2014 | News

Bethesda’s Sacks Neighborhood Again Contemplates Its Future

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Some residents of Bethesda’s Sacks neighborhood say it’s time Montgomery County lets them cash in on their downtown location.

But as county planners consider new zoning and land use guidelines as part of a new area master plan, it appears unlikely county officials are willing to allow more density in an established neighborhood of single family homes — even as a core group of residents asks for it.

“They talk about smart growth all the time,” said Leland Street resident Ellen Rader. “How are they applying it?”

Rader argues the community of 60 homes along Leland Street and Wellington Drive is in a position unlike any other single family home neighborhood in Bethesda.

Unlike Edgemoor, the Town of Chevy Chase or Chevy Chase West — surrounding neighborhoods that have expressed wariness about increased development — Sacks has no buffer zone from downtown Bethesda.

“We are the buffer zone,” Rader said.

The Darcy and The Flats project on the former Lot 31 site rise up just feet behind the backyard fences of homes on Leland Street. The single family homes in the shadow of the giant construction project look as if they’ve been cut and pasted into the scene.

Leland Street residents Linda and Gordon Swan said most mornings for the past two years haven’t required a wake-up alarm. Construction on a separate apartment project at the former Arlington Road Post Office site has provided enough noise to get the job done, almost always at 7 a.m.

It’s that constant change that has Rader, the Swans and some others thinking the single family home neighborhood has outlasted its stay.

“The way it is just can’t survive,” said Sacks Neighborhood Association President Cristina Echavarren. “It’s just not ever going to be the same. The development is encroaching on our neighborhood and every time it gets worse. The county says they want to protect us. That’s not happening if everyone is building around us.”

Not everyone agrees.

Rader said part of the problem is a wide-ranging variety of opinions, somewhat dependent on where in the neighborhood one is located.

Many on Leland Street — closest to the towering new apartment buildings, noise and cut-thru traffic — have expressed some desire to selling off their properties. Wellington Drive is, for the most part, a different story. It’s more protected from Lot 31, Arlington Road and even Wisconsin Avenue, though some homes are opposite an aging garden-style apartment building.

Recent history is also playing a large role.

In 2006 and 2007, Echavarren was part of a group that formed the Sacks Neighborhood Council. After receiving an unsolicited offer from one developer, the Neighborhood Council went out to test the waters.

Major developer Monument Realty showed some major interest — at one point offering a reported $3 million per homeowner in an attempt to buy up and redevelop the community into something that looked more like next-door Bethesda Row.

But Monument eventually lowered its offer. Echavarren said some vocal opposition in the neighborhood led to Monument’s inability to piece together enough adjacent lots to form big enough blocks. The prospect of a costly county review process to get the area rezoned also played a factor in pushing Monument away, Echavarren said.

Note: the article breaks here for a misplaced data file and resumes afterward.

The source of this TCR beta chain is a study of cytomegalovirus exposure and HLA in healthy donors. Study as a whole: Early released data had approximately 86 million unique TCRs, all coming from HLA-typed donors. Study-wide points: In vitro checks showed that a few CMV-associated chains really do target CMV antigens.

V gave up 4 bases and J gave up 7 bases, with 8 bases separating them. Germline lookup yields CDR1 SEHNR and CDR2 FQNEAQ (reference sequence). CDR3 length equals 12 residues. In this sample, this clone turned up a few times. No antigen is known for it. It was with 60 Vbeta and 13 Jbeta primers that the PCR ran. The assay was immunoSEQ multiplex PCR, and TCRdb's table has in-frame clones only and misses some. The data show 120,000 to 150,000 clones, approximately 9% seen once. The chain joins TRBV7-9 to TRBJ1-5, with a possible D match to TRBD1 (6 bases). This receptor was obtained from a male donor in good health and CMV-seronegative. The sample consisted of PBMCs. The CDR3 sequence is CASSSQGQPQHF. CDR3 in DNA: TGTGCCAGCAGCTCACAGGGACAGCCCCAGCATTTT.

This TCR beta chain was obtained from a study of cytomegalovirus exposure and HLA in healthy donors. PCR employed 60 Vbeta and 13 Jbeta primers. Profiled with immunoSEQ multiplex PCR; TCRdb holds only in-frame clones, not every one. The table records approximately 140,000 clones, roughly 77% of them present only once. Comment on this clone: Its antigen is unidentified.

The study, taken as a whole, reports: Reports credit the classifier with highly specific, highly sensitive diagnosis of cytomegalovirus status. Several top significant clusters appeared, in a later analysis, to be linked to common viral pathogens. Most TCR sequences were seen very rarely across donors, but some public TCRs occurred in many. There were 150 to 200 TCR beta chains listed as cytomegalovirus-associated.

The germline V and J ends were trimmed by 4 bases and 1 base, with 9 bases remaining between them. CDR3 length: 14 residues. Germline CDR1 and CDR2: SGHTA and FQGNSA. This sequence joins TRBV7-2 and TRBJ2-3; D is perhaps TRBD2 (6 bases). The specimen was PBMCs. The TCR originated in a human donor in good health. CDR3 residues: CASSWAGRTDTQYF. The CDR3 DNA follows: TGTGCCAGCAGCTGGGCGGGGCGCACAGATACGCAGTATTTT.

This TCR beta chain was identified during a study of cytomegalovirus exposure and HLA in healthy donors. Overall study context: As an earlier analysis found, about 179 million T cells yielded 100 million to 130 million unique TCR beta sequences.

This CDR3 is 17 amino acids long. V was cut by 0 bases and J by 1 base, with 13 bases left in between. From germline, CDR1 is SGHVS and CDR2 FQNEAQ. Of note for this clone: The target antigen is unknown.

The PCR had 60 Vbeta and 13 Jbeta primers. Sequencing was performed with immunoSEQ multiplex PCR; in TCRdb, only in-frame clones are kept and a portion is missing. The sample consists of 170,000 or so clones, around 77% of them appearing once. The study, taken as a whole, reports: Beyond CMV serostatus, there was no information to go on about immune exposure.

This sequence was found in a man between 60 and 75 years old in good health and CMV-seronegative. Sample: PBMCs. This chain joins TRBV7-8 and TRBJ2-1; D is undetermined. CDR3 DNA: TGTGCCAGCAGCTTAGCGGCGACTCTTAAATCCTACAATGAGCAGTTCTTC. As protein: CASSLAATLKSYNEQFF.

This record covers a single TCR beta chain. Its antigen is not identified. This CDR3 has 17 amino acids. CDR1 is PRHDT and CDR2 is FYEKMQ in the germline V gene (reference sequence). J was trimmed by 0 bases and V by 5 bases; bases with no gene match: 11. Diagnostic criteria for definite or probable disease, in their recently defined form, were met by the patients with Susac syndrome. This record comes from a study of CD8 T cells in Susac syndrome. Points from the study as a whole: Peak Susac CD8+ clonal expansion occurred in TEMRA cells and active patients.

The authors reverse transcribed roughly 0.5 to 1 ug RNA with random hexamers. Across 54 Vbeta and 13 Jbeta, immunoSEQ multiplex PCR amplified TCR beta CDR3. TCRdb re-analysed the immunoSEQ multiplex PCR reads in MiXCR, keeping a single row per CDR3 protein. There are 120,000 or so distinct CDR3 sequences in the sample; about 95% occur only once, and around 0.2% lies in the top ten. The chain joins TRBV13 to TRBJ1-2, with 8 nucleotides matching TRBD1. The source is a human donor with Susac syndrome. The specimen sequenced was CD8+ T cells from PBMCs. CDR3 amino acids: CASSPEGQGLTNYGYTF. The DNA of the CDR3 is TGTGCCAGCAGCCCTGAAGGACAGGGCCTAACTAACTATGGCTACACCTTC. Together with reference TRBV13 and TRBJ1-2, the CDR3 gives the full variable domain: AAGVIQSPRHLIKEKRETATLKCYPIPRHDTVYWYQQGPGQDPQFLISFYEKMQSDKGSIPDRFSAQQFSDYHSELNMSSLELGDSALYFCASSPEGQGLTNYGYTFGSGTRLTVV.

The Neighborhood Council group did surveys of homeowners, claiming it had 49 signed on who said they were interested in looking in to a redevelopment deal.

“One of the nights, a homeowner said to me, ‘I don’t care how much you get for me as long as I get a million dollars more than my neighbor,'” Echavarren claimed. “That is how polarizing and how greedy the neighborhood was concerning Monument. People just thought of it as a lottery.”

To demonstrate the small degrees to which opinions in the neighborhood differ, take Rader. While she’s pushing for the county to consider upzoning the neighborhood, she also said the idea of one developer redeveloping the neighborhood in one fell swoop seemed “a little drastic.”

Linda Swan suggested a mid-rise condo could be appropriate, similar to the development of former single family home lots on Montgomery Lane in downtown Bethesda.

Making things a bit more complicated, Echavarren said some homeowners have appeared to change their tune since rejecting the Mounment offer seven years ago.

“Frankly, people are at different stages in life,” Echavarren said.

One of the results has been an increase in homes for rent in the neighborhood. Echavarren said she’s moving to Annapolis soon. But she’ll hold on to the property and rent it out until the master plan gives some indication of the neighborhood’s future.

“Why would you sell now?” Rader asked.

On Sept. 30, county planners met with Sacks residents and indicated they weren’t interested in adding more density to the neighborhood. It’s possible residents there would get transfer development rights, which would allow developers building projects in other parts of Bethesda to buy up density rights from Sacks homeowners in a neighborhood that wouldn’t stay single family.

But with more redevelopment expected along the Wisconsin Avenue and Bradley Boulevard borders of Sacks, many say it won’t help their ultimate problem.

“If nothing happens, this neighborhood is in the ideal location for sure,” Linda Swan said. “But the apartment buildings are here and they will keep coming and the quality of life will keep going down. We’re already surrounded.”